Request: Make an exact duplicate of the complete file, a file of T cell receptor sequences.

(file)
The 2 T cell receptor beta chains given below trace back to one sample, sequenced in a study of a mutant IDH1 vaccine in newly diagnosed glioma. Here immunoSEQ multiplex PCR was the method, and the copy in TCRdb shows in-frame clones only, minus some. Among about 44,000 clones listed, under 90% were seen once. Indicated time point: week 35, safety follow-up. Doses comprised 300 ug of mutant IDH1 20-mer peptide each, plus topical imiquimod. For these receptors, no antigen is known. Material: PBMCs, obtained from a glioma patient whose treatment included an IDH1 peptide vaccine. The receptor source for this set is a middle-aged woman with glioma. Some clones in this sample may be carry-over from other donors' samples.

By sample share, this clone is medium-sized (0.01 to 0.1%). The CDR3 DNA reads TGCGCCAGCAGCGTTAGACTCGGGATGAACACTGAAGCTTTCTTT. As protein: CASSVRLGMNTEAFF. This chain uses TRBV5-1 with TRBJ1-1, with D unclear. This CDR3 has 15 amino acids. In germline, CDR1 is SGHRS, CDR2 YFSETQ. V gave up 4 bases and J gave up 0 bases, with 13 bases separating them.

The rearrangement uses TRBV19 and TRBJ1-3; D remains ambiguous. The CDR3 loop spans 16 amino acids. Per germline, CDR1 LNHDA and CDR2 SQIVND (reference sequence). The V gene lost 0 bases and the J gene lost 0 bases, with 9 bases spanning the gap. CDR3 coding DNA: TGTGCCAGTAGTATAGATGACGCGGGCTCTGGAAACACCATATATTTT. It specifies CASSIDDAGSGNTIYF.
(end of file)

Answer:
The 2 T cell receptor beta chains given below trace back to one sample, sequenced in a study of a mutant IDH1 vaccine in newly diagnosed glioma. Here immunoSEQ multiplex PCR was the method, and the copy in TCRdb shows in-frame clones only, minus some. Among about 44,000 clones listed, under 90% were seen once. Indicated time point: week 35, safety follow-up. Doses comprised 300 ug of mutant IDH1 20-mer peptide each, plus topical imiquimod. For these receptors, no antigen is known. Material: PBMCs, obtained from a glioma patient whose treatment included an IDH1 peptide vaccine. The receptor source for this set is a middle-aged woman with glioma. Some clones in this sample may be carry-over from other donors' samples.

By sample share, this clone is medium-sized (0.01 to 0.1%). The CDR3 DNA reads TGCGCCAGCAGCGTTAGACTCGGGATGAACACTGAAGCTTTCTTT. As protein: CASSVRLGMNTEAFF. This chain uses TRBV5-1 with TRBJ1-1, with D unclear. This CDR3 has 15 amino acids. In germline, CDR1 is SGHRS, CDR2 YFSETQ. V gave up 4 bases and J gave up 0 bases, with 13 bases separating them.

The rearrangement uses TRBV19 and TRBJ1-3; D remains ambiguous. The CDR3 loop spans 16 amino acids. Per germline, CDR1 LNHDA and CDR2 SQIVND (reference sequence). The V gene lost 0 bases and the J gene lost 0 bases, with 9 bases spanning the gap. CDR3 coding DNA: TGTGCCAGTAGTATAGATGACGCGGGCTCTGGAAACACCATATATTTT. It specifies CASSIDDAGSGNTIYF.